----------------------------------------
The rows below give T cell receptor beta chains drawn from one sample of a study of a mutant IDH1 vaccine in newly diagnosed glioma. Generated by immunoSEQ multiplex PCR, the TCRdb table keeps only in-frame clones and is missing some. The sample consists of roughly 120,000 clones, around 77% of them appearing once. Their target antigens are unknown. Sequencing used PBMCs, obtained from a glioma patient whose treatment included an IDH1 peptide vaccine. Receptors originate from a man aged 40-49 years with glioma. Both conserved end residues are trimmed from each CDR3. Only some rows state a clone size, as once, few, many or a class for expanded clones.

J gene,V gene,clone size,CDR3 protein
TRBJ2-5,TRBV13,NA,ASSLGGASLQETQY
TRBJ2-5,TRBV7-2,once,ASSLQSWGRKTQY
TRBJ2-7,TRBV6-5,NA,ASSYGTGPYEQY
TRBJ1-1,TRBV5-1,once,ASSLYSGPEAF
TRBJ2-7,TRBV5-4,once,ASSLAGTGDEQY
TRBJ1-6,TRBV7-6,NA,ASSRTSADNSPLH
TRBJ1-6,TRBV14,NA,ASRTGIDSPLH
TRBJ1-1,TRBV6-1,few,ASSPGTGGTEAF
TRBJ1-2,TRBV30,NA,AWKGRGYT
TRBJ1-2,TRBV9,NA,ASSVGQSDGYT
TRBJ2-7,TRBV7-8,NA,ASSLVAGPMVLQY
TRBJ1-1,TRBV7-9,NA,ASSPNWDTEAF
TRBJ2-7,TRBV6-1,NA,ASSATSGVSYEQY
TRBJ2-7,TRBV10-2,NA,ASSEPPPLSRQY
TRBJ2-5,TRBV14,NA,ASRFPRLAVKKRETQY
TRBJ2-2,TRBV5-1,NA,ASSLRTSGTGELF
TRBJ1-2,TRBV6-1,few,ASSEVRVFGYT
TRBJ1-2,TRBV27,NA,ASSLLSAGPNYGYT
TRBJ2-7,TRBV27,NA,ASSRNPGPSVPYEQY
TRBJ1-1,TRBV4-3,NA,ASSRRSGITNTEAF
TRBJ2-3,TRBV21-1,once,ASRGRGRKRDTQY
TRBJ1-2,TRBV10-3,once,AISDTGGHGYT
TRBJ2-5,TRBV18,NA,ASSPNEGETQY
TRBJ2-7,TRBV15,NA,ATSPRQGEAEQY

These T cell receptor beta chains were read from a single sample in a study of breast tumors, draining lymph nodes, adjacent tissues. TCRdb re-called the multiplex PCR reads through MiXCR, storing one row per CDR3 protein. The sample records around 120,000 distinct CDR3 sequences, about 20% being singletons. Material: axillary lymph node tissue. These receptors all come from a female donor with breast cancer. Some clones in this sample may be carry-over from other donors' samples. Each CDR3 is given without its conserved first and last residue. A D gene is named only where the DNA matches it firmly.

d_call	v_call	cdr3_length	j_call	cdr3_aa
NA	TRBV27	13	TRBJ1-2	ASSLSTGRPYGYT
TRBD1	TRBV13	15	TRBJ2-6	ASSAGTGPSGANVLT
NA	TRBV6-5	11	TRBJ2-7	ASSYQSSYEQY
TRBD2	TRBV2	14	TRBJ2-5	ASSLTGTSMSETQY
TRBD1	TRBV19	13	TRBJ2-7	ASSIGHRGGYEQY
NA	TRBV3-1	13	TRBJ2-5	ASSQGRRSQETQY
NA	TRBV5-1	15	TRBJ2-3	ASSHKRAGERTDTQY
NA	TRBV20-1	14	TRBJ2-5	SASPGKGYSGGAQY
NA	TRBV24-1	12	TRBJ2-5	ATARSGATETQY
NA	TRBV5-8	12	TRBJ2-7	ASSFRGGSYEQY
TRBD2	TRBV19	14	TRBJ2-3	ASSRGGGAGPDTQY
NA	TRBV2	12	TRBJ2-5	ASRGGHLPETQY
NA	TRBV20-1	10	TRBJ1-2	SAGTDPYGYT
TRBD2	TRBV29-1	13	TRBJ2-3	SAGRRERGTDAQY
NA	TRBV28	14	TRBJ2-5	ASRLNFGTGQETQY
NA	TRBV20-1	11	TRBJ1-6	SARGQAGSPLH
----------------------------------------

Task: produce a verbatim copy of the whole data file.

The rows below give T cell receptor beta chains drawn from one sample of a study of a mutant IDH1 vaccine in newly diagnosed glioma. Generated by immunoSEQ multiplex PCR, the TCRdb table keeps only in-frame clones and is missing some. The sample consists of roughly 120,000 clones, around 77% of them appearing once. Their target antigens are unknown. Sequencing used PBMCs, obtained from a glioma patient whose treatment included an IDH1 peptide vaccine. Receptors originate from a man aged 40-49 years with glioma. Both conserved end residues are trimmed from each CDR3. Only some rows state a clone size, as once, few, many or a class for expanded clones.

J gene,V gene,clone size,CDR3 protein
TRBJ2-5,TRBV13,NA,ASSLGGASLQETQY
TRBJ2-5,TRBV7-2,once,ASSLQSWGRKTQY
TRBJ2-7,TRBV6-5,NA,ASSYGTGPYEQY
TRBJ1-1,TRBV5-1,once,ASSLYSGPEAF
TRBJ2-7,TRBV5-4,once,ASSLAGTGDEQY
TRBJ1-6,TRBV7-6,NA,ASSRTSADNSPLH
TRBJ1-6,TRBV14,NA,ASRTGIDSPLH
TRBJ1-1,TRBV6-1,few,ASSPGTGGTEAF
TRBJ1-2,TRBV30,NA,AWKGRGYT
TRBJ1-2,TRBV9,NA,ASSVGQSDGYT
TRBJ2-7,TRBV7-8,NA,ASSLVAGPMVLQY
TRBJ1-1,TRBV7-9,NA,ASSPNWDTEAF
TRBJ2-7,TRBV6-1,NA,ASSATSGVSYEQY
TRBJ2-7,TRBV10-2,NA,ASSEPPPLSRQY
TRBJ2-5,TRBV14,NA,ASRFPRLAVKKRETQY
TRBJ2-2,TRBV5-1,NA,ASSLRTSGTGELF
TRBJ1-2,TRBV6-1,few,ASSEVRVFGYT
TRBJ1-2,TRBV27,NA,ASSLLSAGPNYGYT
TRBJ2-7,TRBV27,NA,ASSRNPGPSVPYEQY
TRBJ1-1,TRBV4-3,NA,ASSRRSGITNTEAF
TRBJ2-3,TRBV21-1,once,ASRGRGRKRDTQY
TRBJ1-2,TRBV10-3,once,AISDTGGHGYT
TRBJ2-5,TRBV18,NA,ASSPNEGETQY
TRBJ2-7,TRBV15,NA,ATSPRQGEAEQY

These T cell receptor beta chains were read from a single sample in a study of breast tumors, draining lymph nodes, adjacent tissues. TCRdb re-called the multiplex PCR reads through MiXCR, storing one row per CDR3 protein. The sample records around 120,000 distinct CDR3 sequences, about 20% being singletons. Material: axillary lymph node tissue. These receptors all come from a female donor with breast cancer. Some clones in this sample may be carry-over from other donors' samples. Each CDR3 is given without its conserved first and last residue. A D gene is named only where the DNA matches it firmly.

d_call	v_call	cdr3_length	j_call	cdr3_aa
NA	TRBV27	13	TRBJ1-2	ASSLSTGRPYGYT
TRBD1	TRBV13	15	TRBJ2-6	ASSAGTGPSGANVLT
NA	TRBV6-5	11	TRBJ2-7	ASSYQSSYEQY
TRBD2	TRBV2	14	TRBJ2-5	ASSLTGTSMSETQY
TRBD1	TRBV19	13	TRBJ2-7	ASSIGHRGGYEQY
NA	TRBV3-1	13	TRBJ2-5	ASSQGRRSQETQY
NA	TRBV5-1	15	TRBJ2-3	ASSHKRAGERTDTQY
NA	TRBV20-1	14	TRBJ2-5	SASPGKGYSGGAQY
NA	TRBV24-1	12	TRBJ2-5	ATARSGATETQY
NA	TRBV5-8	12	TRBJ2-7	ASSFRGGSYEQY
TRBD2	TRBV19	14	TRBJ2-3	ASSRGGGAGPDTQY
NA	TRBV2	12	TRBJ2-5	ASRGGHLPETQY
NA	TRBV20-1	10	TRBJ1-2	SAGTDPYGYT
TRBD2	TRBV29-1	13	TRBJ2-3	SAGRRERGTDAQY
NA	TRBV28	14	TRBJ2-5	ASRLNFGTGQETQY
NA	TRBV20-1	11	TRBJ1-6	SARGQAGSPLH